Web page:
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Supporters in Johannesburg eagerly await Helen Zille, the leader of the Democratic Alliance and Cape Town's mayor, at an opposition rally.
Supporters in Johannesburg eagerly await Helen Zille, the leader of the Democratic Alliance and Cape Town's mayor, at an opposition rally.
Greg Marinovich
Supporters in Johannesburg eagerly await Helen Zille, the leader of the Democratic Alliance and Cape Town's mayor, at an opposition rally.

Party has high hopes for 'rainbow nation'

South Africa's Democratic Alliance, a party still associated with white suburbanites, relaunches as a multiracial political alliance.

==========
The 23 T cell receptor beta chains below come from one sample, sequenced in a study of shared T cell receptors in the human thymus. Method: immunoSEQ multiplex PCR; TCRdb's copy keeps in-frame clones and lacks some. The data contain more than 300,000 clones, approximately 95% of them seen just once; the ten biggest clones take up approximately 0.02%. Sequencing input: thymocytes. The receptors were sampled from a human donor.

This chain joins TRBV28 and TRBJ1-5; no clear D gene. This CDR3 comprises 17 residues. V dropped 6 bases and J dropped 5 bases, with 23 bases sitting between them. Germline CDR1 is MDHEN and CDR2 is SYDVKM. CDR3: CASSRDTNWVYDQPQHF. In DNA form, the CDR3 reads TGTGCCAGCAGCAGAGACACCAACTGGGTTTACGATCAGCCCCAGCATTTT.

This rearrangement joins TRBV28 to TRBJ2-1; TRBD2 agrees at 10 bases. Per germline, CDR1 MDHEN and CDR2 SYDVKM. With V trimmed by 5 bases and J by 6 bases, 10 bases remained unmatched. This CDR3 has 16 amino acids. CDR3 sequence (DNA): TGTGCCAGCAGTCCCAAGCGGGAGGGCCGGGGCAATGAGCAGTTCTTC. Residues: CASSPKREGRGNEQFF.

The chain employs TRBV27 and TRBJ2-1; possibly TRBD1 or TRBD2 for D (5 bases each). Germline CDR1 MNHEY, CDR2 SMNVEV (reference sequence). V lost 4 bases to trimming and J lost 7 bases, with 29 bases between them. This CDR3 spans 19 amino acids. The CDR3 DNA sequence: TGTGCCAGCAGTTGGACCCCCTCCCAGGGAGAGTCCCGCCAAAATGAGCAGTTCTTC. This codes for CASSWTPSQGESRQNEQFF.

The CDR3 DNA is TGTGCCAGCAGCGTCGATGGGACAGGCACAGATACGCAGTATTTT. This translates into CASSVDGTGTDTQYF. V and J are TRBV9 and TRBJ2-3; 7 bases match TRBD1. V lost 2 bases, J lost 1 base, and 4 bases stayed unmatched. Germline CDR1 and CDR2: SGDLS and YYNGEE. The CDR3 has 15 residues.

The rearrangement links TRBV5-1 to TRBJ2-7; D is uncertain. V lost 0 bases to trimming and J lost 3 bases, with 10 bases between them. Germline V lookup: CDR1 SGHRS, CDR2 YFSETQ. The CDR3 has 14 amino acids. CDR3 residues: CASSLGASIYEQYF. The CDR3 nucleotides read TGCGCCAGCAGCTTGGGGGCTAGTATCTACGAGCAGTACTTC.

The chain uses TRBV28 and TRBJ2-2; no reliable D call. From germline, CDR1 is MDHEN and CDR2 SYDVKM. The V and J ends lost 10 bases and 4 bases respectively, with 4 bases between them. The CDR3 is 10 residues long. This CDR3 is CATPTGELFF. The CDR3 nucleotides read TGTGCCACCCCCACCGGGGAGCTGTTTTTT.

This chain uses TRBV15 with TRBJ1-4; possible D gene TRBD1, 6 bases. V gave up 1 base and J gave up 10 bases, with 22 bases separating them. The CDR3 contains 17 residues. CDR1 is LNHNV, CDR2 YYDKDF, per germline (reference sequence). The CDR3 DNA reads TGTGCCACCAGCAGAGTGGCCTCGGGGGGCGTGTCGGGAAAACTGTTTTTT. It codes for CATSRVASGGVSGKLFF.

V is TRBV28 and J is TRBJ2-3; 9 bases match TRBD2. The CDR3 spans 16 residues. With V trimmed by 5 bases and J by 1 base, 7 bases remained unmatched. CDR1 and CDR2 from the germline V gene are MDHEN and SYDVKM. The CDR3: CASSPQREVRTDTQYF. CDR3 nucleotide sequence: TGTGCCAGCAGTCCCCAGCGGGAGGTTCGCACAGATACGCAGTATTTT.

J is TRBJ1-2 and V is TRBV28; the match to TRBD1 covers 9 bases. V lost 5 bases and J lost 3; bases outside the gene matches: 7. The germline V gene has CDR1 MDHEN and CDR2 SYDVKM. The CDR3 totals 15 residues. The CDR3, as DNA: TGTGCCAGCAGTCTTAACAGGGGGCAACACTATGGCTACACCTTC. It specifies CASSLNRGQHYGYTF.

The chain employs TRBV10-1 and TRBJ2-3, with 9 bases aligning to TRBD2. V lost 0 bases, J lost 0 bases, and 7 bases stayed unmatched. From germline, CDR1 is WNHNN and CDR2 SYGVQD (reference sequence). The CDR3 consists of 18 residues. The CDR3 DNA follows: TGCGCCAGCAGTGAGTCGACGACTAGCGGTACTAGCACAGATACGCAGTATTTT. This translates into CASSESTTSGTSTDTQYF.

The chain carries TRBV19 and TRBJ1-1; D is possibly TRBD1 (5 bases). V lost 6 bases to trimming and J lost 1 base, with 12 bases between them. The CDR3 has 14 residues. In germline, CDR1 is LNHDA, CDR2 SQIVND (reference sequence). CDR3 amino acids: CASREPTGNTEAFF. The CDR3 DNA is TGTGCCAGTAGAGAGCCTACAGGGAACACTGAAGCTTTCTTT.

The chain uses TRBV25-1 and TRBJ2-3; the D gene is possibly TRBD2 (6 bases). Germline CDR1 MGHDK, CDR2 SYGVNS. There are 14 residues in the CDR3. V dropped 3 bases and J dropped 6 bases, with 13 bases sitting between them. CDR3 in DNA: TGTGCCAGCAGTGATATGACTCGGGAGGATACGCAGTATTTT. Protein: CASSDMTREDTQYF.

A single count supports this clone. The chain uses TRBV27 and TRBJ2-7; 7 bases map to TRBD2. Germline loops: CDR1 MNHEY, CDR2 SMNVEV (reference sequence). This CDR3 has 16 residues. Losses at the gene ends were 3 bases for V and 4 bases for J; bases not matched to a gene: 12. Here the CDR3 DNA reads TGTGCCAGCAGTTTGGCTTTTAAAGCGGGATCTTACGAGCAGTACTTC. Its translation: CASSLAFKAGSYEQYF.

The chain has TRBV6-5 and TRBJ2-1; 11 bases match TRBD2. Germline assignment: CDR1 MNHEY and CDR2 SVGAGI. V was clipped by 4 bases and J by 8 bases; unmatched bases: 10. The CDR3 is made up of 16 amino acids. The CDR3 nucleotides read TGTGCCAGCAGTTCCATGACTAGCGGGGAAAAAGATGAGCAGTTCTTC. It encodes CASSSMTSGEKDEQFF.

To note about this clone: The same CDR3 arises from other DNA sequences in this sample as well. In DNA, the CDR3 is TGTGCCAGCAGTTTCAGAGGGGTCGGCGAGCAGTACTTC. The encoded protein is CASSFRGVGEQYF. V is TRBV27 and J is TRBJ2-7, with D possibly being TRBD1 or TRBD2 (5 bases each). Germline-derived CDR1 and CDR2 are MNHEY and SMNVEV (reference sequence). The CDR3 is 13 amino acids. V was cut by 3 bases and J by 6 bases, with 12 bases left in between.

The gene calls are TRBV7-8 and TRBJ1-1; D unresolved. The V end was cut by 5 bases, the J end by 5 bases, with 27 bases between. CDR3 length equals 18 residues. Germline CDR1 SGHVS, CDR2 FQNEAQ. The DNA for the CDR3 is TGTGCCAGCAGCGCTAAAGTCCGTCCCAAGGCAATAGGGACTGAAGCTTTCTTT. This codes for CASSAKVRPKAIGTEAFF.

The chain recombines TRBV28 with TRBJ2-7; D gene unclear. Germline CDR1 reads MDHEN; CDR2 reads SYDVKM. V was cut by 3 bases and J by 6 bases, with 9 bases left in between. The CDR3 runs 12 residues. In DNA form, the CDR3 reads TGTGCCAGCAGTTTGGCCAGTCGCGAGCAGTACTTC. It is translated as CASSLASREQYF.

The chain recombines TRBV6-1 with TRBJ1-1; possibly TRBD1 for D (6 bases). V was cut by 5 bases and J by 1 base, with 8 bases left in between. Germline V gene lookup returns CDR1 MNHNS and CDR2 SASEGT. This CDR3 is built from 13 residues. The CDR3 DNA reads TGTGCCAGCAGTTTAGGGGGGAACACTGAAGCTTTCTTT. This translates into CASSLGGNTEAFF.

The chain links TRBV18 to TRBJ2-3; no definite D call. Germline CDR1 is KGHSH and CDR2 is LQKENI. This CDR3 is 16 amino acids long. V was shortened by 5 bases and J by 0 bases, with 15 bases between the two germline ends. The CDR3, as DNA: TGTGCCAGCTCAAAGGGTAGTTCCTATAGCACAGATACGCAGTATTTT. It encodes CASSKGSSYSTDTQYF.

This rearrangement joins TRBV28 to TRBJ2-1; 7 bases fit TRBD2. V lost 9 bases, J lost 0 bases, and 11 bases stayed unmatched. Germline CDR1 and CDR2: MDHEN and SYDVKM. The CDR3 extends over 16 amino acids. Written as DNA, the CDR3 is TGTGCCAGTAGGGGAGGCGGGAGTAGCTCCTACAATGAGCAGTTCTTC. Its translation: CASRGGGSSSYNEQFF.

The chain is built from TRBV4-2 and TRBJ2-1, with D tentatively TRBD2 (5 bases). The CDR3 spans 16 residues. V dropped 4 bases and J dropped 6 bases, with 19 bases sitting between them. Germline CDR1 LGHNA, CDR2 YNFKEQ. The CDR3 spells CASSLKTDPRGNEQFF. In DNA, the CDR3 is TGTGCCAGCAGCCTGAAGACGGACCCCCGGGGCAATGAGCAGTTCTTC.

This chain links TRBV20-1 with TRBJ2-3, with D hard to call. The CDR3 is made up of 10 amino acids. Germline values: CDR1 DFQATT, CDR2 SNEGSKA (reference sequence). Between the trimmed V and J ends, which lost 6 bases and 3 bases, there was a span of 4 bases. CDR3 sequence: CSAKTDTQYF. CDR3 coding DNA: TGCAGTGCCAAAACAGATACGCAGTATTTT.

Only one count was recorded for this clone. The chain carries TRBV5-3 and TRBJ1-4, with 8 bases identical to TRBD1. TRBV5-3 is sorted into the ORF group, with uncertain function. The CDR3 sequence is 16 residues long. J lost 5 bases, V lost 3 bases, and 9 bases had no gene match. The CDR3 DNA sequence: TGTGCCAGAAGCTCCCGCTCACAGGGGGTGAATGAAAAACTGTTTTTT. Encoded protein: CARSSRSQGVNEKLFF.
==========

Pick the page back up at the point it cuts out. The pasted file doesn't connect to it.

JOHANNESBURG // On stage, her arms over the shoulders of two black party officials, the middle-aged white woman kicked her legs in the air as her supporters chanted deliriously in Zulu. "Helen Zille is coming!" they cried. "She's ascending to the presidency!" South Africa's Democratic Alliance (DA), the largest opposition party to the ruling African National Congress (ANC), relaunched itself this month, proclaiming that it stood for "One Nation. One Future" and was now a multiracial party of government. With a slick audiovisual presentation of South Africans of all colours and various languages announcing their dreams for the country, the event was short on policies and specifics, and long on ideals and emotions. "After a bright start the light in the eyes of the people of the rainbow nation is fading," the video said. "It's time for change." With the ANC government repeatedly accused of failing to deliver material improvements to millions of South Africans, and crime remaining at eye-watering levels, the situation should be grist for the mill of opposition parties. "We can overcome our past," Ms Zille, the DA party leader, told the crowd. "We can turn South Africa into a safe, prosperous, free society. We love our rainbow people in all their glorious diversity. They are our inspiration and our hope." But in reality, the DA, despite the mostly black audience at the relaunch, is seen among most South Africans as the representatives of white suburban homeowners and other minorities in a black-majority country, and is a very long way from forming a national government. Chesrae, one of the speakers on the recording, illustrated the challenge the DA faces only too well when he said: "My dream is people stop voting just for race and start voting on what's best for the country." Even Joe Seremane, the party's national chairman, said: "My cherished hope for this country is that one day South Africans will look each other in the eye and see each others' human dignity, not their race or gender or culture or ethnicity but their human dignity." The fact that such sentiments are expressed as hopes and dreams says perhaps more about the country than the organisation itself would like. As the spectators performed a toyi-toyi, the dancing march of militant township dwellers under apartheid, amid shouts of "Viva!", the event looked more like an ANC gathering than anything else. "This is the DA attempting to go black," said Karima Brown, political editor of Business Day. "But you have to do more than toyi-toyi to show you are a black party." The Democratic Alliance is the successor to the Progessive Party, which was the bastion of white liberal opposition to apartheid. In the years after the advent of democracy, though, it absorbed many elements of the National Party that created the racist system, and in 1999, five years after the ANC took power, it fought a general election under the ambiguous slogan "Fight Back". "Politics in this country is about identities," said Steven Friedman, director of the Centre for the Study of Democracy. "I don't think we are going to move away for a long time from the politics of identity, and the DA is identified with a minority." Most voters, he said, saw it as "alien, these people come from somewhere else. It's got more than a mountain to climb. There's no convincing situation in this country I would imagine in the next few decades in which the DA could become a serious contender for national power." It was "delusional" if it thought otherwise, and its best hopes were either to emulate the Liberal Democrats in the United Kingdom, articulating a certain constituency's concerns in parliament, or to hope that divisions in the ANC open the way for it to secure coalition roles at the provincial level. While the South African political firmament is riveted by the split in the ruling party, with its former chairman creating a new Congress of the People, Prof Friedman warned that there was a possibility it could even take a section of the DA vote if it was seen as a more plausible alternative to the government. "If the DA imagine this is going to produce a groundswell of black voters, they are going to be sorely disillusioned." Ms Zille, though, insists that the development represents a historic opportunity. "It legitimises a choice other than the ANC for the vast majority of black voters," she said. "It enables people to realise they are not bound by history to vote for the same party. "There's a realignment happening in South African politics. The political reality is changing, that's what's so exciting." Barack Obama's election in the United States is another factor kindling the DA's hopes. At one point the audience even erupted into a spontaneous chorus of his campaign slogan: "Yes we can!" "Race is still a huge barrier in South Africa," said Ms Zille, 57, who is mayor of Cape Town and was declared the world's best mayor last month by City Mayors, a global local government think-tank. "It has been in the US for 221 years." But the centuries it has taken the world's "melting pot" to elect a leader from an ethnic minority do not dim Ms Zille's ambitions. "Politics is about choice and political philosophy, and race is not a political philosophy," she said. "Values are more important to our future than skin colour. "We have to find a way of transcending our history and bringing people together on the basis of values and policy. We will do it far quicker than the 221 years it took the US." sberger@thenational.ae